For a lot of youngsters (including myself!), Flash-based game sites like Newgrounds or Miniclip were a gateway to the world of video games. These sites were easily accessible from library/Boys & Girls Club desktops or your parents’ work laptop. They didn’t require an expensive console, and could often be played without your overprotective mom or dad finding out. My personal go-to was Heli Attack 3, a game with one of the all-time best menu tracks. A Certified Banger, if you will.
So maybe there’s more than a little nostalgia driving my enthusiasm for Bleed 2 (another sequel I played at PAX before playing the original). Can you blame me? The game feels like it belongs to that era of browser games, all end-of-The Shining-“you’ve always been here”-style. It’s flashy, it’s an over-the-top shoot-’em-up, it has “retro-style graphics” in the same way people who shop at Hot Topic understand “retro-style graphics.” Bleed 2 should be playing in a crappy little 400×400 window and delighting junior high students; that you can play it on your real television with an Xbox One controller is kind of amazing.
I don’t intend for any of that to come across as a pejorative. Bleed 2 isn’t just a crummy Flash game being peddled on Steam for $5 more than it’s worth. It’s an evolution of the Newgrounds mindset; a real-ass video game that feels like it belongs on real video game machines instead of being trapped in your dad’s Lenovo ThinkPad.
Any problems I had playing Bleed 2 were solely the fault of Destructoid’s Mike Cosimano, not the game as a whole. Bleed 2 is a twin-stick shooter where you move with the left stick and shoot with the right, with the ‘jump’ button relegated to the right trigger. Theoretically, this is the best possible control scheme for this game; it allows players to be as mobile as possible without sacrificing overall damage per second. In practice, it was like patting your head and rubbing your belly. I have a general expectation of how side-scrolling games play, with ‘jump’ being the bottom face button and shooting maybe being a right-trigger + left stick affair.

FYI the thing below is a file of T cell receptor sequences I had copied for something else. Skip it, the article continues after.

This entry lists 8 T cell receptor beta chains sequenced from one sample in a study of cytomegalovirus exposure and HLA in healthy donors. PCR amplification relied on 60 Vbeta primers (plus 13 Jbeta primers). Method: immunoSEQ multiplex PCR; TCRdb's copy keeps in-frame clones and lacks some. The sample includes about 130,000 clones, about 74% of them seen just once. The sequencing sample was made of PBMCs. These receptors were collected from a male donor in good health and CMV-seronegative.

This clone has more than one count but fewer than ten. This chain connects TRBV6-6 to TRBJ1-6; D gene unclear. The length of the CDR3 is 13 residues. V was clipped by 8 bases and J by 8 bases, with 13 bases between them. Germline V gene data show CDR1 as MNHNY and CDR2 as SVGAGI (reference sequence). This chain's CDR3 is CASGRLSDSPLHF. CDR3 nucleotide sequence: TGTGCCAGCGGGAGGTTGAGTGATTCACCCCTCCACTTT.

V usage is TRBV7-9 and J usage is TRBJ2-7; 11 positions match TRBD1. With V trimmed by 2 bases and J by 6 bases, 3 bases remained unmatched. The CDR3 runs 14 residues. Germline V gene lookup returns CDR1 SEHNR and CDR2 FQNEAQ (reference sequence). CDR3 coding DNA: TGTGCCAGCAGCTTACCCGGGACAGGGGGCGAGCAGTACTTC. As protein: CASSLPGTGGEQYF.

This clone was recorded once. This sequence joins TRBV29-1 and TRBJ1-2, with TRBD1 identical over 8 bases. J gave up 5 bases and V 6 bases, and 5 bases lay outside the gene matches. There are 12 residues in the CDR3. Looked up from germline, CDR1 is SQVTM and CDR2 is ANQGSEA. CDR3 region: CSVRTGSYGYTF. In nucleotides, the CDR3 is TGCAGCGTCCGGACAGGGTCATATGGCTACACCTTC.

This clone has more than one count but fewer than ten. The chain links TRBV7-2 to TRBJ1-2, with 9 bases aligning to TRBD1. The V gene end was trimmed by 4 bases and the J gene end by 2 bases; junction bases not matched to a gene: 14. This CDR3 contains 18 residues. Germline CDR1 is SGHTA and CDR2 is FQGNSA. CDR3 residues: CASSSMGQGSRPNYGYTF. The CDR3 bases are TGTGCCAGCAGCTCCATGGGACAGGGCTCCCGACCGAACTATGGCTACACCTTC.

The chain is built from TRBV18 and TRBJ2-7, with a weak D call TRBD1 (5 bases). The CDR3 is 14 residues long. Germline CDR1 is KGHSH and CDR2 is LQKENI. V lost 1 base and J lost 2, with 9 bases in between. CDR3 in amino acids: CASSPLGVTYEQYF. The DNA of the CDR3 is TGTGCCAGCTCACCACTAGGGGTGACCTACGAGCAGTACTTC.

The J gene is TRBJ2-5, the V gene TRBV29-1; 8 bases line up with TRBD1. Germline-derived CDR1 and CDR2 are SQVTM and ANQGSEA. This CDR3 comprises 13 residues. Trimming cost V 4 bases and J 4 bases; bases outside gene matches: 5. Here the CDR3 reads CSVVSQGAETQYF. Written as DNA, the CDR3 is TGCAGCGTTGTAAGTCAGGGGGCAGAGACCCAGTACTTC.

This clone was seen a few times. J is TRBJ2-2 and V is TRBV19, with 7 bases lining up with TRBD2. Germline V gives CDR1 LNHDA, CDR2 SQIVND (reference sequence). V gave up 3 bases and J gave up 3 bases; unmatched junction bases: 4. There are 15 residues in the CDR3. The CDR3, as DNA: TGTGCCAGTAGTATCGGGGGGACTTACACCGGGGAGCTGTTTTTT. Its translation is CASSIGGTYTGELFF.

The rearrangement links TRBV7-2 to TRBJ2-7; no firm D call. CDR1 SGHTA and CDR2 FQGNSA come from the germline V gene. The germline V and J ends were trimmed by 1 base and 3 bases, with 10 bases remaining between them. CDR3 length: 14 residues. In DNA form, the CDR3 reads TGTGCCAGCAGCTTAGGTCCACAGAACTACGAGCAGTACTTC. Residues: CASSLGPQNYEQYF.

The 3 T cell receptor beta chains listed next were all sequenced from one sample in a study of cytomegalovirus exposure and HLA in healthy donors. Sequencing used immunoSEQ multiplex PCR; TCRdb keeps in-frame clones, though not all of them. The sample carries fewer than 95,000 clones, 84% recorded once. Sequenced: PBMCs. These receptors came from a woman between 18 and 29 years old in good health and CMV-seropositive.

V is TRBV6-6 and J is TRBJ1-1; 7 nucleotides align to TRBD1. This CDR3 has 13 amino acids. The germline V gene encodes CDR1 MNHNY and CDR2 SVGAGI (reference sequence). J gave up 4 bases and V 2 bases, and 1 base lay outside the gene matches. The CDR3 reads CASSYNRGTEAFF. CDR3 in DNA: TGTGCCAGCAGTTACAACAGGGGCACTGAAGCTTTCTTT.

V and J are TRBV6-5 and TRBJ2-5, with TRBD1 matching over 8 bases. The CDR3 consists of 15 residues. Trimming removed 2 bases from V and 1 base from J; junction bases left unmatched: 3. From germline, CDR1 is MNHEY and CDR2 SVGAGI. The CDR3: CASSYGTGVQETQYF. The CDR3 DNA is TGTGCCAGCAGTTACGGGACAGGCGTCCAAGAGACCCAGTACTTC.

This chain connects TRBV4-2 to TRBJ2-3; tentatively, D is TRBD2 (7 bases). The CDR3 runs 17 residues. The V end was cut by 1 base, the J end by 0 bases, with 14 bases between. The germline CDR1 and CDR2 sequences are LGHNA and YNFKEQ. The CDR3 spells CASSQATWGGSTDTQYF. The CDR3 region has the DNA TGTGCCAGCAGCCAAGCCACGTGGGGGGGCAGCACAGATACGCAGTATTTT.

After I got over my personal issues with the control scheme, I had a genuinely fun time with Bleed 2. It was a fleeting, surface-level kind of fun, but it was fun nonetheless. I was constantly pulling off sick moves, leaving my enemies in the dust while I dash-jumped away to the next screen. Bleed 2 feels like a Platinum-lite, in that you can do a lot of flashy things and your mastery of said flashy things is rated at the end of the level. And those flashy things are damn flashy — reflecting a huge bullet right back at a tank never stopped feeling great.
The core of Bleed 2 whispers all the right things, but I’m curious if the rest of the game will be able to keep up. I was told it will have 25-30 bosses, but how many of those bosses will be interesting to fight? You can do a lot of cool-looking stuff, but will the game escalate naturally to keep up with your bag of tricks? My time with Bleed 2 on the PAX show floor was entertaining, but years of good-to-great character action games have satiated my thirst. I don’t need a game like this in my life, but I’ll be happy if one comes along. Don’t let me down, Bleed 2. Or do whatever, I’m not your boss. The game drops “late 2016/early 2017,” for “between $5 and $10.” We’ll see what’s up then.